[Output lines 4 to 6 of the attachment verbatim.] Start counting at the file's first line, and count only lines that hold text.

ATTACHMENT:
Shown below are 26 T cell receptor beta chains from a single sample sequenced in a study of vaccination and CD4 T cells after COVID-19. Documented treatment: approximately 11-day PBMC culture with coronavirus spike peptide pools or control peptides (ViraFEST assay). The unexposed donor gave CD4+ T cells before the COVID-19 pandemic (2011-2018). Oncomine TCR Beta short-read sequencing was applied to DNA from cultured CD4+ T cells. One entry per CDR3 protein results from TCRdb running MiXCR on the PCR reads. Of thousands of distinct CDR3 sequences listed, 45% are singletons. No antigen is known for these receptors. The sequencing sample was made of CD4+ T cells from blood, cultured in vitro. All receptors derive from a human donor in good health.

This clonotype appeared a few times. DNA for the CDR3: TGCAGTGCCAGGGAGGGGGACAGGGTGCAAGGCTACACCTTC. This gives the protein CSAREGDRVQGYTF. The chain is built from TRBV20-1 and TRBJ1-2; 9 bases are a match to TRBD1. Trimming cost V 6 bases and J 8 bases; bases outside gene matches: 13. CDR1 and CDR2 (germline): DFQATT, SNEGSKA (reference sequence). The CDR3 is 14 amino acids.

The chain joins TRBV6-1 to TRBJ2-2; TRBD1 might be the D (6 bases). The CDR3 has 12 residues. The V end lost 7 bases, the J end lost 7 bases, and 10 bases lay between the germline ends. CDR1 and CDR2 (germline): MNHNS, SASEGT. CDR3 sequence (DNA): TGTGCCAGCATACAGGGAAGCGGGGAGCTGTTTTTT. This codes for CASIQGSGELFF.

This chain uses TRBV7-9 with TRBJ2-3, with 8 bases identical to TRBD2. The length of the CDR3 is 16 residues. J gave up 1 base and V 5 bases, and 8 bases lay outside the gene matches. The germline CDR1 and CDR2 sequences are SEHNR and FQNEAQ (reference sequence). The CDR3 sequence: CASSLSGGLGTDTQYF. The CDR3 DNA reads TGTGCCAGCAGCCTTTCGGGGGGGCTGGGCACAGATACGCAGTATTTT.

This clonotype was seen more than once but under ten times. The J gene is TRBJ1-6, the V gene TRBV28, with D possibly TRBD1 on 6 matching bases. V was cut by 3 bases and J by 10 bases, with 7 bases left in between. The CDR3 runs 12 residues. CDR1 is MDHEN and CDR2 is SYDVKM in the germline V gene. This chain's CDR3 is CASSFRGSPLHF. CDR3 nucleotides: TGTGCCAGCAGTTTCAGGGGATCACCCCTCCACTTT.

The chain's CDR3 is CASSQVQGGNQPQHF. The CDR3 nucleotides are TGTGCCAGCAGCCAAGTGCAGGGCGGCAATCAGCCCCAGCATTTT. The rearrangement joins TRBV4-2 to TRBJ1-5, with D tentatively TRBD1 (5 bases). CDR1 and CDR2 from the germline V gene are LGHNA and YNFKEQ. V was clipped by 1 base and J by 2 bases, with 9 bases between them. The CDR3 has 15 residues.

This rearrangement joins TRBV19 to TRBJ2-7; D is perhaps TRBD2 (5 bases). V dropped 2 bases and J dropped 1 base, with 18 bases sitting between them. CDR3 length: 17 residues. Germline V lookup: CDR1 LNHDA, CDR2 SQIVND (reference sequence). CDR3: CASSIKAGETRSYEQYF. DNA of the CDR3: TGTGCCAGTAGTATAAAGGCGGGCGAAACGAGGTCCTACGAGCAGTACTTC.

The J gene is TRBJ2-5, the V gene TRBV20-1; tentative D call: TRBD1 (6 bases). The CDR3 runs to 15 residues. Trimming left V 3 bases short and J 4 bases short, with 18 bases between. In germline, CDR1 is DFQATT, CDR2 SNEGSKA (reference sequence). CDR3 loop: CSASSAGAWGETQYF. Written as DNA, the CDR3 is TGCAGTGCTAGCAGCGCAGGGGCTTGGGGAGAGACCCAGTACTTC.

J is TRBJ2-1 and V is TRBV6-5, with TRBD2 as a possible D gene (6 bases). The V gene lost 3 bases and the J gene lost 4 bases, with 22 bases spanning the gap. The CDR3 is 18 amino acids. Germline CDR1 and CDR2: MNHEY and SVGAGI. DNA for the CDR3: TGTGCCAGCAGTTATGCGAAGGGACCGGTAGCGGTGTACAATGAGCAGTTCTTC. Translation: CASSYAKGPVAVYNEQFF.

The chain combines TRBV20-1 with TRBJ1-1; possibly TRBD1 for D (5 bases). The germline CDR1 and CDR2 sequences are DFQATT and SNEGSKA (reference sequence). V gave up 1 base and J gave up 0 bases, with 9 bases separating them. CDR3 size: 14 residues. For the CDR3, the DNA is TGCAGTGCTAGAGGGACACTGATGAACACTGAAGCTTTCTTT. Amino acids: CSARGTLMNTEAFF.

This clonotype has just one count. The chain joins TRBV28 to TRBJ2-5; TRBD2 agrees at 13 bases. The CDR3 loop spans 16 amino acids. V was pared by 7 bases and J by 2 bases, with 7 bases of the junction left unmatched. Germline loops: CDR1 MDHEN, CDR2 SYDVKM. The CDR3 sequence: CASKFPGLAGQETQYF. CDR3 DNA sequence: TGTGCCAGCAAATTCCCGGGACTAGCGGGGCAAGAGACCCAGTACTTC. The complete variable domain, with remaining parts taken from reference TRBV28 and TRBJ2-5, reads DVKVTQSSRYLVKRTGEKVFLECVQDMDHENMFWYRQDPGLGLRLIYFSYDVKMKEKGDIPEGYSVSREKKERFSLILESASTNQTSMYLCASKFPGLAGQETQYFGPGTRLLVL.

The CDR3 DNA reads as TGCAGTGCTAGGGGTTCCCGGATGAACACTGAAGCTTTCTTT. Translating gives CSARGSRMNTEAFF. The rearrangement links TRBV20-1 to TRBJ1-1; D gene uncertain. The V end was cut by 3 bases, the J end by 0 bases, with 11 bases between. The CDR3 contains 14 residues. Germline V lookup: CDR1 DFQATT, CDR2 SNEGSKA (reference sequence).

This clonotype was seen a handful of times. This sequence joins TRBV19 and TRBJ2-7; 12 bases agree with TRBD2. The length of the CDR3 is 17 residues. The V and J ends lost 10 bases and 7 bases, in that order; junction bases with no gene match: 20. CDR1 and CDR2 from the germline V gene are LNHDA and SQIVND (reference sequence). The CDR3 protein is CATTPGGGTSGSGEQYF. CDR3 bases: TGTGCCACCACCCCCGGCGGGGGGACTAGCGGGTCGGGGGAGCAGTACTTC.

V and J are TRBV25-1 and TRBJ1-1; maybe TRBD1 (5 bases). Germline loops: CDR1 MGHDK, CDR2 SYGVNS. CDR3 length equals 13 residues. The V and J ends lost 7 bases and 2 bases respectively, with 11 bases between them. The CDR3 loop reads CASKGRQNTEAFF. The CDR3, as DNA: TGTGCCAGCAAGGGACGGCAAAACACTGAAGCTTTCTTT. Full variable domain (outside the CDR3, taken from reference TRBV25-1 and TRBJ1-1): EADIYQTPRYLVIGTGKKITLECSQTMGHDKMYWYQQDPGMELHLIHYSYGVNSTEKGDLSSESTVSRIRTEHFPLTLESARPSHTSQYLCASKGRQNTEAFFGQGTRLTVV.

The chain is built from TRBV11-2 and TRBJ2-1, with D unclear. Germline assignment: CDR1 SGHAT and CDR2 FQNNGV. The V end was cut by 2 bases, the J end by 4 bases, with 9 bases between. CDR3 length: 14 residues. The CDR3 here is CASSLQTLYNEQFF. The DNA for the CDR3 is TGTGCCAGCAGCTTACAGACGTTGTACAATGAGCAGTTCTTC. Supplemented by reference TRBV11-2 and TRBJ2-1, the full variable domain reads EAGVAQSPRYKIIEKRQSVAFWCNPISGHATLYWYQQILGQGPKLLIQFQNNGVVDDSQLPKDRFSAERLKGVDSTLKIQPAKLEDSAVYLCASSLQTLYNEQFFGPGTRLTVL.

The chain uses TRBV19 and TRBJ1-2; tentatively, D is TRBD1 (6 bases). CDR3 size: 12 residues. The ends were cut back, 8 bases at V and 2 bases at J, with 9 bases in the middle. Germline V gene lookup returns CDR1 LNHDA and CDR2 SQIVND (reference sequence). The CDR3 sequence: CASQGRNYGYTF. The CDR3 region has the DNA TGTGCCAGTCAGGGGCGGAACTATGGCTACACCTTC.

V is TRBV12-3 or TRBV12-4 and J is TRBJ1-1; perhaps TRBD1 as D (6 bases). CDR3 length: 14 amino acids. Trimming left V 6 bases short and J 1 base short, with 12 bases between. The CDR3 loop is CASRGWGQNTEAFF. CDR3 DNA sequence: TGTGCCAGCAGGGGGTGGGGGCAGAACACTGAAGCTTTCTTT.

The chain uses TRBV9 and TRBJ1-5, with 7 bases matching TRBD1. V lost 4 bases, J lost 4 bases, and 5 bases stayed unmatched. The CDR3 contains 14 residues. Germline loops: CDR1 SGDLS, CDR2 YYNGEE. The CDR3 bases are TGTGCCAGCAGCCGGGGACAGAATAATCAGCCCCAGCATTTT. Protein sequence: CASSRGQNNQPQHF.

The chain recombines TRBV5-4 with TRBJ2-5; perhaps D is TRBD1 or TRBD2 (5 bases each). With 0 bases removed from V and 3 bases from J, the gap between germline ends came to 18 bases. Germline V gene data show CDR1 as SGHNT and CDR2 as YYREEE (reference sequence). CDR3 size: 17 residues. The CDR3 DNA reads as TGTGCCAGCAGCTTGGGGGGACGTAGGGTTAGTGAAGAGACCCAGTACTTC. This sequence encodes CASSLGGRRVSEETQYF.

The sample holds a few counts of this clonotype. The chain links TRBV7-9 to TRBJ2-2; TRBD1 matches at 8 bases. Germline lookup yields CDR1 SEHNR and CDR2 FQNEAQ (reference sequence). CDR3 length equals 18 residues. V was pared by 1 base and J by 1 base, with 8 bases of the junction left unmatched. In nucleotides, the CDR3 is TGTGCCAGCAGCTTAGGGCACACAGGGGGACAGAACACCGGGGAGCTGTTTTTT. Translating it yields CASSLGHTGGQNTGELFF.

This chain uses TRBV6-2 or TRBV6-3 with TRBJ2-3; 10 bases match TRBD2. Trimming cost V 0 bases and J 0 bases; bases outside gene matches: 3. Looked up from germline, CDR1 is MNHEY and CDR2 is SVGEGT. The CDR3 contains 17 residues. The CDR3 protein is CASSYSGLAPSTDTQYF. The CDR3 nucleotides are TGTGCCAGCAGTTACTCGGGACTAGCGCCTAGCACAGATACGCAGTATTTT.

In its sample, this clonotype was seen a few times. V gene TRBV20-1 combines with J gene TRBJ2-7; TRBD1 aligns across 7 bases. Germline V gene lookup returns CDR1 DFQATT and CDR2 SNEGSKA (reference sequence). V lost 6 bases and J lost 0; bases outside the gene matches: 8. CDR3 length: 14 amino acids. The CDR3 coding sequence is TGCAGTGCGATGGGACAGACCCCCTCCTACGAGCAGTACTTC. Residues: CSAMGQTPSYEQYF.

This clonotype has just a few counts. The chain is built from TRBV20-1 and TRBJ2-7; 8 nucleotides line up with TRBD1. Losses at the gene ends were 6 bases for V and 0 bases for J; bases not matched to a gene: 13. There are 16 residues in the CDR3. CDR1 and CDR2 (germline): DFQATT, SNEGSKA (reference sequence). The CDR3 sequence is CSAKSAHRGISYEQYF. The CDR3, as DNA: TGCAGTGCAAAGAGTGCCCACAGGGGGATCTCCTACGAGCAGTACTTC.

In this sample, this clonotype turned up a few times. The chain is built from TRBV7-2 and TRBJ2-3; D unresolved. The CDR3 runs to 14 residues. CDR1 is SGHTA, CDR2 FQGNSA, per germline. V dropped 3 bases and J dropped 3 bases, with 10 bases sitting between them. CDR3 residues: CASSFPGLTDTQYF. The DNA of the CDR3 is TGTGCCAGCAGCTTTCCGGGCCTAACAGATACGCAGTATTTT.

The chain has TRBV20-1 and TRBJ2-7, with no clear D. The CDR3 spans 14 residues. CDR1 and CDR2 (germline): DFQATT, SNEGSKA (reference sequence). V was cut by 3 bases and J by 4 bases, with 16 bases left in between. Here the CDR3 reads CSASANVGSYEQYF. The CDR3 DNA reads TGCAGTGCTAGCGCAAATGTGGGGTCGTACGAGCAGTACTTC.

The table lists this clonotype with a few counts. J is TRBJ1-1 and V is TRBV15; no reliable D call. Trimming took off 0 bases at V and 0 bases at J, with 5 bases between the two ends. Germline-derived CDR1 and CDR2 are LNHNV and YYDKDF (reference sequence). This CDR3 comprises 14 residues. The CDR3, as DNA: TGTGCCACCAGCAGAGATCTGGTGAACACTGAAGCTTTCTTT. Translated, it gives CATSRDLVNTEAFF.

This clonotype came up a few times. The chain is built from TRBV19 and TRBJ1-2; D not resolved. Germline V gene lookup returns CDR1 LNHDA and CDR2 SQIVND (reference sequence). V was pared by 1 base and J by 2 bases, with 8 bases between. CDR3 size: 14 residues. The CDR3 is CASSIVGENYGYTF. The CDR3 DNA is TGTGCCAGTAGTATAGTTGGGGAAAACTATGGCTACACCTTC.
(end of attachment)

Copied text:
This chain uses TRBV7-9 with TRBJ2-3, with 8 bases identical to TRBD2. The length of the CDR3 is 16 residues. J gave up 1 base and V 5 bases, and 8 bases lay outside the gene matches. The germline CDR1 and CDR2 sequences are SEHNR and FQNEAQ (reference sequence). The CDR3 sequence: CASSLSGGLGTDTQYF. The CDR3 DNA reads TGTGCCAGCAGCCTTTCGGGGGGGCTGGGCACAGATACGCAGTATTTT.

This clonotype was seen more than once but under ten times. The J gene is TRBJ1-6, the V gene TRBV28, with D possibly TRBD1 on 6 matching bases. V was cut by 3 bases and J by 10 bases, with 7 bases left in between. The CDR3 runs 12 residues. CDR1 is MDHEN and CDR2 is SYDVKM in the germline V gene. This chain's CDR3 is CASSFRGSPLHF. CDR3 nucleotides: TGTGCCAGCAGTTTCAGGGGATCACCCCTCCACTTT.

The chain's CDR3 is CASSQVQGGNQPQHF. The CDR3 nucleotides are TGTGCCAGCAGCCAAGTGCAGGGCGGCAATCAGCCCCAGCATTTT. The rearrangement joins TRBV4-2 to TRBJ1-5, with D tentatively TRBD1 (5 bases). CDR1 and CDR2 from the germline V gene are LGHNA and YNFKEQ. V was clipped by 1 base and J by 2 bases, with 9 bases between them. The CDR3 has 15 residues.